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Blount County nonprofit helps mothers fighting addiction reunite with their children

With Mother's Day approaching, some moms are spending the holiday trying to overcome addiction and embrace their kids once again.

BLOUNT COUNTY, Tenn. — Thousands of Tennessee women are spending Mother's Day working to overcome addiction, and a Blount County nonprofit is playing a role in that.

In some cases, that means mothers are separated from their children as they are placed in foster care or court-ordered changes of kinship. ReUnite Ministries in Louisville is a two-year-old nonprofit dedicated to pulling moms out of addiction and back into their family's arms.

It's a faith-based live-in counseling center with training, classes and mentoring. The day manager at ReUnite, Geraldine Estrada, has a personal connection with the women there.

"[I was there] 43 years ago, homeless, drug-addicted, and so worn out I wanted to die," Estrada said. "I was enslaved and it took an act of God to set me free from a lifestyle that was killing me."

She got help in a California ministry recovery center. Now, she's helping mothers who stand where she once did.

"I'm a spiritual mother, to help nurture and help grow these women into the women that they're called to be," Estrada said.

She helps women like Autumn LeFleur, who 10News spoke with in February 2020. Then, she was new into the program and had lost custody of her four children.

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Now, she's packing boxes and ready to graduate from the program on Saturday. She has also secured a new job and an apartment.

The ReUnite staff said there will always be a safety net under her. She's ready to embrace her family and spend the holiday with them.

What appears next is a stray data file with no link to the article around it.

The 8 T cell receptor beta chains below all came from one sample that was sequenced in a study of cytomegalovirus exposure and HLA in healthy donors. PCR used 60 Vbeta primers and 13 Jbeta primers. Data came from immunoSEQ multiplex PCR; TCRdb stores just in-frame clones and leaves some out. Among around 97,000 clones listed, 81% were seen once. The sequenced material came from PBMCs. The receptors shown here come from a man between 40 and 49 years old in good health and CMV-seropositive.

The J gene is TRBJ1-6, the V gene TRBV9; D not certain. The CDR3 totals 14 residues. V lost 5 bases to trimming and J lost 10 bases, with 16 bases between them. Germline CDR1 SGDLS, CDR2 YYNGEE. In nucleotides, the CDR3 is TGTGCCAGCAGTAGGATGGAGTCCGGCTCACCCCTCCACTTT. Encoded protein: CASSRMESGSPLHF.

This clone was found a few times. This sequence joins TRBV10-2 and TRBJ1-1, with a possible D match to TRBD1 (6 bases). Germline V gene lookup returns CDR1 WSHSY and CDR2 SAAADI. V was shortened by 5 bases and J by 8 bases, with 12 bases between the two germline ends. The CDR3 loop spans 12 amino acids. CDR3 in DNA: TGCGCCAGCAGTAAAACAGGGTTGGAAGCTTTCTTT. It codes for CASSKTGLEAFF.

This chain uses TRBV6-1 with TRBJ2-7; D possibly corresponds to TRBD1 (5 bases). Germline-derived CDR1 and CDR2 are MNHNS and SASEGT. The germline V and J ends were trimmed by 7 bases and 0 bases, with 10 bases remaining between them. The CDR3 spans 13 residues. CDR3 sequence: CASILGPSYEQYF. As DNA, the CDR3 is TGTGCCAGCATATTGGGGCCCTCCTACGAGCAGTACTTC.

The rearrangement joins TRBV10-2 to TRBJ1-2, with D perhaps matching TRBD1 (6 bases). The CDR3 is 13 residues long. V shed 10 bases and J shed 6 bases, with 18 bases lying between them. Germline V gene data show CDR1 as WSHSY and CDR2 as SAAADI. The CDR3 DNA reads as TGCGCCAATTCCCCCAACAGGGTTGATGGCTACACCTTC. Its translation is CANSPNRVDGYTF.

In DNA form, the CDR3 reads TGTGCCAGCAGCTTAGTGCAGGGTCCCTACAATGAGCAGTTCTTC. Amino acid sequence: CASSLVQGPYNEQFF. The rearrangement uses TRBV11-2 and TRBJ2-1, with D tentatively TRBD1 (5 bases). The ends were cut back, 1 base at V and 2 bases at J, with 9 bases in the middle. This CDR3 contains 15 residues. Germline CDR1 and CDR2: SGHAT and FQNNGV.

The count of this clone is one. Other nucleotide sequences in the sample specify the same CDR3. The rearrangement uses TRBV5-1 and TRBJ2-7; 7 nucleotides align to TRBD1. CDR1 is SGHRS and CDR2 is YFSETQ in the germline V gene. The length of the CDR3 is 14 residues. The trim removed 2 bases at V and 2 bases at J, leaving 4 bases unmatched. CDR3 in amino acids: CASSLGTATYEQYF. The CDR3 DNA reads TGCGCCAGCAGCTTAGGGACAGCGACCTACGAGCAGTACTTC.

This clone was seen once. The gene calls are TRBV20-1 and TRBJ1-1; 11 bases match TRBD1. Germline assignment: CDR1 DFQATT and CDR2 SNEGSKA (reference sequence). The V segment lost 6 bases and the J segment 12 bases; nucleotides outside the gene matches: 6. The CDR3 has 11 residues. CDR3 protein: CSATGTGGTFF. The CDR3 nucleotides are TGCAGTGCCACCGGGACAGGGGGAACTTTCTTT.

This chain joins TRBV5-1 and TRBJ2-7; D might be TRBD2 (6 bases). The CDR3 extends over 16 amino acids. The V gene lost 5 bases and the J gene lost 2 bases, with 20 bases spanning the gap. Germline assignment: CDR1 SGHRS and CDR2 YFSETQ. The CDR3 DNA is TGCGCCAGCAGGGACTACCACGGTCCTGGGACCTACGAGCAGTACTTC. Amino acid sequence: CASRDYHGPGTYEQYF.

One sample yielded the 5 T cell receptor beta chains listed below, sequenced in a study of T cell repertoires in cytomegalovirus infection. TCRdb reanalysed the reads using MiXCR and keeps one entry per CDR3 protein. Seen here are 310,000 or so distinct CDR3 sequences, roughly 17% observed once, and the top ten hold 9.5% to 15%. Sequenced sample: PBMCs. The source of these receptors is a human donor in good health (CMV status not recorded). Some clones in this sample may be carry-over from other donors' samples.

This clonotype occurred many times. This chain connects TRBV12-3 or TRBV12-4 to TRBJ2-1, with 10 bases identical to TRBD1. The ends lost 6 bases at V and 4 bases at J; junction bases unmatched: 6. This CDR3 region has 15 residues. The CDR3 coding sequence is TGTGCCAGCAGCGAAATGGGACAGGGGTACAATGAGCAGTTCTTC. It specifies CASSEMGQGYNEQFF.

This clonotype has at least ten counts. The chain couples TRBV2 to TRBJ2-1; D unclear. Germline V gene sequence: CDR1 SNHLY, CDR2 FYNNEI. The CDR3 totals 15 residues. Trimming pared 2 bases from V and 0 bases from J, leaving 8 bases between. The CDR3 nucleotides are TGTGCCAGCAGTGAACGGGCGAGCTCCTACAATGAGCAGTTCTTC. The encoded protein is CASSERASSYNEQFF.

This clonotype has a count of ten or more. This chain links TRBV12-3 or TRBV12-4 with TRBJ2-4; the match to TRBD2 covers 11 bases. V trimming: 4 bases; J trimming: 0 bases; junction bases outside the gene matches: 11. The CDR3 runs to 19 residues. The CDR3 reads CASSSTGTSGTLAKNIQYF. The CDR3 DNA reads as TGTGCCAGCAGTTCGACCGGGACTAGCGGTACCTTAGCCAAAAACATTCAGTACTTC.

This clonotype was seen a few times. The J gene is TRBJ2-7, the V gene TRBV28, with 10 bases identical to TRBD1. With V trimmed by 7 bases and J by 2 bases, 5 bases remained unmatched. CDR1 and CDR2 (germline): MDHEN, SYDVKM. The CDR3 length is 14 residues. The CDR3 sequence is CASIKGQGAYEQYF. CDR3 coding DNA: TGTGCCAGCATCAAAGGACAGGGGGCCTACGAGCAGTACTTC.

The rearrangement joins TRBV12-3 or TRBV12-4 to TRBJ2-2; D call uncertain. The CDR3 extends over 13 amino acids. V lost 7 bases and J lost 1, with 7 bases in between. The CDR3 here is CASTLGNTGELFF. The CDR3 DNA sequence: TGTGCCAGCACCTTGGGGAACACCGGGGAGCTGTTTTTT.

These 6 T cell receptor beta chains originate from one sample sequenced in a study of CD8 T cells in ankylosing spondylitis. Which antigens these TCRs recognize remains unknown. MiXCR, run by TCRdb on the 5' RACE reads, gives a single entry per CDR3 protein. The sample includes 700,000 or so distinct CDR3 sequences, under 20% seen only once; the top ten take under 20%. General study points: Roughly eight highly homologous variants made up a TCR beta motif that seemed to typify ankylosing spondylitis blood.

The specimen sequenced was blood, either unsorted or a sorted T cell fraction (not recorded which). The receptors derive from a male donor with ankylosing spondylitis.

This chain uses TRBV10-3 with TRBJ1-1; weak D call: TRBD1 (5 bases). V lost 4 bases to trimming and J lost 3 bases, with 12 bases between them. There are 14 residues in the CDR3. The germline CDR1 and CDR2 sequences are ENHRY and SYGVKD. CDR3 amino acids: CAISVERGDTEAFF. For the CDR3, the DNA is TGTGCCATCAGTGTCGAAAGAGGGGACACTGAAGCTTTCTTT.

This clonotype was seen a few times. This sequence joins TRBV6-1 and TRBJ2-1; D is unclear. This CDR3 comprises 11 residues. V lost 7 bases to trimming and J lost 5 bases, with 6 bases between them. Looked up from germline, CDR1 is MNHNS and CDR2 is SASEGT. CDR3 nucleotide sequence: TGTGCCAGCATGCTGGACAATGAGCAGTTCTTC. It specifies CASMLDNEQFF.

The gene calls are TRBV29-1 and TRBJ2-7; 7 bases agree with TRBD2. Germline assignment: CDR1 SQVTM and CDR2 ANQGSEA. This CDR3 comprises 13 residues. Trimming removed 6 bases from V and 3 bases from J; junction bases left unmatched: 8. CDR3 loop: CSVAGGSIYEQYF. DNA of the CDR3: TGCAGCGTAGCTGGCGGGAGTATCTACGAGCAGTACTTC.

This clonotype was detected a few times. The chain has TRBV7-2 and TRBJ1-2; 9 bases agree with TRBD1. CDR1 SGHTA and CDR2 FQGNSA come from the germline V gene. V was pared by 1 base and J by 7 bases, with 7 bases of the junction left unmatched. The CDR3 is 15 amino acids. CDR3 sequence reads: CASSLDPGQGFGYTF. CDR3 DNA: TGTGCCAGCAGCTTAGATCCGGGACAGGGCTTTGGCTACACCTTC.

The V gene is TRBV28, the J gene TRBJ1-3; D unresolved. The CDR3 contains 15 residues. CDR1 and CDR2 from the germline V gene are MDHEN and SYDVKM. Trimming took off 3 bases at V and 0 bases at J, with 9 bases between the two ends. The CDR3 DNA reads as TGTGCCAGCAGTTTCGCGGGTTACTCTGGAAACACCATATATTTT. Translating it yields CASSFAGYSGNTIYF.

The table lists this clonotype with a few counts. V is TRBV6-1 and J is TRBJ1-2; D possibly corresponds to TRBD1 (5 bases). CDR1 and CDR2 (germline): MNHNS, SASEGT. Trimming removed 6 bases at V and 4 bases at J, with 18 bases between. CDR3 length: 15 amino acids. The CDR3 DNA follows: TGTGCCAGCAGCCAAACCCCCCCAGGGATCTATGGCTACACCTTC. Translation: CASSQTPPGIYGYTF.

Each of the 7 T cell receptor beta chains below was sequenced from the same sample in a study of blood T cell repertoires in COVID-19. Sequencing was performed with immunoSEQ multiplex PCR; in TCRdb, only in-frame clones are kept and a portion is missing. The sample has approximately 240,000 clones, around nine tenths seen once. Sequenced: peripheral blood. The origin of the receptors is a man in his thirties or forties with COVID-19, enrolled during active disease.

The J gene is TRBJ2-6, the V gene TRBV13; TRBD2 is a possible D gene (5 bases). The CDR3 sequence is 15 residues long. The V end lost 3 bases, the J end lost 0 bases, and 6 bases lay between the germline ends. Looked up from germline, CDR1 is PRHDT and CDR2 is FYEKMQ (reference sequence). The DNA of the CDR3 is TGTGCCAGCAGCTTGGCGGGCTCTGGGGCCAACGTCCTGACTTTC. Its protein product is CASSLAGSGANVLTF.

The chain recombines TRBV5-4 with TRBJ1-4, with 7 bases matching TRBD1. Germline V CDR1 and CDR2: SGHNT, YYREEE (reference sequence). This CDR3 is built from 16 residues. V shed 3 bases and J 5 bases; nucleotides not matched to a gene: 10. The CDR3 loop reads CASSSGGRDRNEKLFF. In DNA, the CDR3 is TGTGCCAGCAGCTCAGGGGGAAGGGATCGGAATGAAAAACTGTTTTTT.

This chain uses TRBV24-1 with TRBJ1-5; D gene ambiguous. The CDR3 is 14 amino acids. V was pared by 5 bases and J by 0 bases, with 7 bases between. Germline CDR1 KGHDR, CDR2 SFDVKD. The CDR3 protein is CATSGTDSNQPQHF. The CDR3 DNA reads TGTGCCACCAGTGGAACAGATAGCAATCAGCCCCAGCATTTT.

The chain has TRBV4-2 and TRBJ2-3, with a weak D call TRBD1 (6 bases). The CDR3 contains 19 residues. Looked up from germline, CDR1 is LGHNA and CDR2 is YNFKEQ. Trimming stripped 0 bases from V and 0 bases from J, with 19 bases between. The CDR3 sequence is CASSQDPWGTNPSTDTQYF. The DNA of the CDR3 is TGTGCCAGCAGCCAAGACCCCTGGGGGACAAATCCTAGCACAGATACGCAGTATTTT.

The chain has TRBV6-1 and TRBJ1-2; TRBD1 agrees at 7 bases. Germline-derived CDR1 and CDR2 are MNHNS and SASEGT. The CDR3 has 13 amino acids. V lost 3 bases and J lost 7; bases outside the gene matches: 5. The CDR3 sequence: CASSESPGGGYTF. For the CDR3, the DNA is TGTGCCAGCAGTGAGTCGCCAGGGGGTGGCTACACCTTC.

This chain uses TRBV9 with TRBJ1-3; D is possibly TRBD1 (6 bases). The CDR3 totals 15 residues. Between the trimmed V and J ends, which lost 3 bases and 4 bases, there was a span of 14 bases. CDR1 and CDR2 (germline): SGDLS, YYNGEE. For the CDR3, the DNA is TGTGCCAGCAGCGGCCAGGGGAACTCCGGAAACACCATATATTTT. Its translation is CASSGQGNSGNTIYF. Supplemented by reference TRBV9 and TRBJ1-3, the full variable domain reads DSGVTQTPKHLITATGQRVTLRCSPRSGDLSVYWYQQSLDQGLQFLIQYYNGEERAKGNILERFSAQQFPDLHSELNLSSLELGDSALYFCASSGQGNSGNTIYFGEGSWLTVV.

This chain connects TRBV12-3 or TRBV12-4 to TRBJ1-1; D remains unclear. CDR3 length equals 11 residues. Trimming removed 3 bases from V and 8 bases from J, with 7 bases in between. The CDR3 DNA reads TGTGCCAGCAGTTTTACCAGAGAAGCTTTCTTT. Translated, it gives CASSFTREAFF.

"What a joyous Mother's Day because it shows that this program works, and we are delighted," said Lori Keesey, a volunteer with the organization.

Program Manager Tionna Green said the messages during every second at ReUnite focus on faith and love.

"We need ministries like this, we need homes, like what ReUnite is because our families are dying. They're being destroyed," Green said. "I don't know anyone that has not been affected by it in one way or another."

Green admits that it is amazing to watch the transformation process right before her own eyes.

"There are no words to describe them getting those moments where they're understanding that they're valued, that they're loved, that they're not in their past," Green said.

It serves all mothers in the East Tennessee Smoky Mountain region who want to escape from addiction and embrace their kids.

Their goal is to change lives, one mom at a time.

The nonprofit is supported solely by donations. You can donate by visiting ReUnite's website.

Applications are open for women in addiction who want to apply. Keesey said the facility is able to hold six women at a time right now.